• 5:14 p.m.: Update on the 85th District:
    • It appears that the Associated Press numbers were in error, as I suspected. They have been updated and now match the official Virginia Department of Elections numbers and number of precincts reported.
    • With that clarified, I think the Republican lead there will probably hold, so the most likely House of Delegates count will be 52/48 for the Republicans. But we won’t know that for sure until the 85th and the other ‘too close to call’ districts—21st and 91st—are called.
  • November 5, 2021, 9:53 a.m.: No changes yet in those last three House of Delegates districts. The due-date for absentee ballots is noon today, so I expect the post-election absentee precincts to start coming in some time this afternoon.
  • 8:22 p.m.: A quick Friday evening update:
    • All the laggard election-day precincts have been reported, and many localities have submitted their post-election absentee precincts. We’re getting pretty close to our final numbers now.
    • All precincts are reported in the three not-yet-called house districts. The Democratic candidate is still ahead in the 21st, and the Republican candidates are still ahead in the 85th and 91st.
    • I would now characterize it as very likely that the final balance of power in the Virginia House of Delegates will be a 52/48 majority for the Republican Party.
  • November 7, 2021, 2:33 p.m.: There are only fifteen outstanding precincts left, all of which are post-election absentee precincts. In the remaining un-called House of Delegates races—the 21st, 85th, and 91st—all precincts are reported and the results are stable. I’m pretty confident that the final count will be a 52/48 Republican majority.
  • November 10, 2021, 12:05 p.m.: A few small updates:
    • We’re down to the last straggler precinct in Virginia: the post-election absentee precinct in Henry County.
    • The races in the 21st, 85th, and 91st districts are very close, but I expect the results in all three to stand (barring fraud during the recount process).
    • I remain confident that the final balance of power in the House of Delegates will be a 52/48 Republican majority.
    • Final results are expected to be certified on Monday, November 15.
  • November 12, 2021, 11:54 a.m.: A couple brief updates:
    • Henry County has finally reported its laggard precinct. The state is now at 100% of precincts reported.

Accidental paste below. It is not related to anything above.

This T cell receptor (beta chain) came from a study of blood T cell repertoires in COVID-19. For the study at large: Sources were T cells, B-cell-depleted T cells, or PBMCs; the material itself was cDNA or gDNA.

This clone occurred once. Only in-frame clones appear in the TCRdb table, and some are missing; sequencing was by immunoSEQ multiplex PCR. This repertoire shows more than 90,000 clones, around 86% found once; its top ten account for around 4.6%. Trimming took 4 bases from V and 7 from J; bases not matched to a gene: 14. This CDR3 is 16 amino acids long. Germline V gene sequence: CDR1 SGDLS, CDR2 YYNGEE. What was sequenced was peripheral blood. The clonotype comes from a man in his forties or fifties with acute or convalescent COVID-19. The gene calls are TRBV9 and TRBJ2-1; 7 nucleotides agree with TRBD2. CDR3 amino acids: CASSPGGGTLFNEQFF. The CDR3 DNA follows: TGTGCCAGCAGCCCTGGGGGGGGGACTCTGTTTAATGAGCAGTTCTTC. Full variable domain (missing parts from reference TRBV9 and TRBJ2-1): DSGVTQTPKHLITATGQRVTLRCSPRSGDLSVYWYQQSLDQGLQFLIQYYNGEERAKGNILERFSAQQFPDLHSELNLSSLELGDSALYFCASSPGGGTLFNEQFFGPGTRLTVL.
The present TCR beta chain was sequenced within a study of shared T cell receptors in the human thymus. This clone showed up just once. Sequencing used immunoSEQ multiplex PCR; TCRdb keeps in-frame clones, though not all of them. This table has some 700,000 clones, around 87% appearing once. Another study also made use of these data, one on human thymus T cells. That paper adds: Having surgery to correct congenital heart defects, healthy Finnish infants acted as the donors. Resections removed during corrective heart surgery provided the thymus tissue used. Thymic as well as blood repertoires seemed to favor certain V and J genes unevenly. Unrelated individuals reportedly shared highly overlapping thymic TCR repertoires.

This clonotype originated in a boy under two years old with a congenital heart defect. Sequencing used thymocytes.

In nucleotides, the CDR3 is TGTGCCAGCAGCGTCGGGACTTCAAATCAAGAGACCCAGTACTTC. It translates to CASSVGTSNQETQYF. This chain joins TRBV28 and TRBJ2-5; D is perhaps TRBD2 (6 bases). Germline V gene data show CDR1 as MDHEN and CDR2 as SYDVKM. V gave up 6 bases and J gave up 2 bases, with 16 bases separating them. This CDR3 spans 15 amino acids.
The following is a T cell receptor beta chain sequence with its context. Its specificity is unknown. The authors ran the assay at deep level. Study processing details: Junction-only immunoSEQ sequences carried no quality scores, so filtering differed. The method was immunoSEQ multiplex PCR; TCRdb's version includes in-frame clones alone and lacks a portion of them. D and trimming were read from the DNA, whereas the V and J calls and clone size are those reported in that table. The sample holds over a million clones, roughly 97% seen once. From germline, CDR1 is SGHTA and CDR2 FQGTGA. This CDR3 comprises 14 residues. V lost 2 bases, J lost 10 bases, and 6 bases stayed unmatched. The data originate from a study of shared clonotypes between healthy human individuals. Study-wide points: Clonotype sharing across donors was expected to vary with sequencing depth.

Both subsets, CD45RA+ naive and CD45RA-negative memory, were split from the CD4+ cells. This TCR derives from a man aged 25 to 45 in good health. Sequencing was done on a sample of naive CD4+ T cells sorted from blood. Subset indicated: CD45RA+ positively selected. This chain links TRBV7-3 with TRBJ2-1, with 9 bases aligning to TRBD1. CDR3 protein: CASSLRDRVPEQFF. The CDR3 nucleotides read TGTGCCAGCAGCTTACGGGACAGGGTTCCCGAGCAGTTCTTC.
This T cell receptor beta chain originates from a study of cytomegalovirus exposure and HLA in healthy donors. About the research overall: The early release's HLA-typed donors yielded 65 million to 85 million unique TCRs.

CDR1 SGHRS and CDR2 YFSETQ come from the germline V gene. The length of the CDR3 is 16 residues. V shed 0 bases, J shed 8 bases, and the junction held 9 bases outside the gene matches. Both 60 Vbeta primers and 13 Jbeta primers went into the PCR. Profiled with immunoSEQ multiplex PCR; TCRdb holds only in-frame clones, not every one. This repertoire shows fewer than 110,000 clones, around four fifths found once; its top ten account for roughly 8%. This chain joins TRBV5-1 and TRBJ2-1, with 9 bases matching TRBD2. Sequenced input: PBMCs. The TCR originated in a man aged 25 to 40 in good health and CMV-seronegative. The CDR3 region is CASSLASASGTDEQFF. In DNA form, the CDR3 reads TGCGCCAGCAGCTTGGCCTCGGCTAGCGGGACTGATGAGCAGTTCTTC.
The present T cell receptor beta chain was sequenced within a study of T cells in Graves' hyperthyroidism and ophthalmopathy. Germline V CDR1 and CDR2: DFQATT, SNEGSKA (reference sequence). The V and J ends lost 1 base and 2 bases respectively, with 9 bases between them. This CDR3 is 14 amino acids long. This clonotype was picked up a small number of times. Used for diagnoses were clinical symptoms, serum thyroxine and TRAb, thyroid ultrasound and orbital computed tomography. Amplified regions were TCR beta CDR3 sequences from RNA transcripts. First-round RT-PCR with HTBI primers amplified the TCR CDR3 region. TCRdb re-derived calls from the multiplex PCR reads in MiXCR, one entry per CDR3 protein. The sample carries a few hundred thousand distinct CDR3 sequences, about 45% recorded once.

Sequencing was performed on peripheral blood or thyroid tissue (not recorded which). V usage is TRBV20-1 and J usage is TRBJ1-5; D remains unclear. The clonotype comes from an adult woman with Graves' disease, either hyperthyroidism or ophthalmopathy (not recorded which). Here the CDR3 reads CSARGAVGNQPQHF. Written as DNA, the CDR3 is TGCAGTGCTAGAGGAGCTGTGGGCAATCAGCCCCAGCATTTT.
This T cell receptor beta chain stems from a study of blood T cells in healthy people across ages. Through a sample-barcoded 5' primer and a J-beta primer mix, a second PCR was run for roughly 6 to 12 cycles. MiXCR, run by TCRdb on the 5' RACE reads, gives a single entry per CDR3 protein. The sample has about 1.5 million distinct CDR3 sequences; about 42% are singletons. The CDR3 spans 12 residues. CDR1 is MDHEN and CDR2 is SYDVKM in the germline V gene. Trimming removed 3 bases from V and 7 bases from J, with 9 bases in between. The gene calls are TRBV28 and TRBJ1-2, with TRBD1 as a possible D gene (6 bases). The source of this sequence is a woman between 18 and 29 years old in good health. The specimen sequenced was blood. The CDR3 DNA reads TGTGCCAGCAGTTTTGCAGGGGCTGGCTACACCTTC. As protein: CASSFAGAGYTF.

• The 21st District is called as a Democratic win. The 85th and 91st are still too close to call but the Republican candidates are holding their slim leads, and I still expect them to hold for a final tally of 52/48 for the Republicans in the House of Delegates.
  • November 15, 2021, 8:33 p.m.: Today was certification day!
    • The Virginia State Board of Elections met today and certified the election results. The House of Delegates was certified with a 52/48 Republican majority.
    • Two House races—the 85th and 91st—are close enough that the losing candidates, both Democrats, can request a recount. Neither has yet done so.
    • Certified results have been updated on the state elections website, and are reflected in the results here. I will be finalizing our coverage (barring any changes due to recounts) soon.
  • November 16, 2021, 9:15 a.m.: The certified results are in and I am marking this post “final.” If there are recounts, and if they change the numbers, I’ll make another update and note it here. Otherwise, this concludes our election 2021 coverage. Thank you for tuning in!
  • November 18, 2021, 1:21 p.m.: The losing candidates in the 85th and 91st districts—both Democrats—have requested recounts, as is their right under state law. Barring fraud, these recounts are extremely unlikely to change the outcomes, however I will continue to track their progress.

Scott Bradford has been putting his opinions on his website since 1995—before most people knew what a website was. He has been a professional web developer in the public- and private-sector for over twenty years. He is an independent constitutional conservative who believes in human rights and limited government, and a Catholic Christian whose beliefs are summarized in the Nicene Creed. He holds a bachelor’s degree in Public Administration from George Mason University. He loves Pink Floyd and can play the bass guitar . . . sort-of. He’s a husband, pet lover, amateur radio operator, and classic AMC/Jeep enthusiast.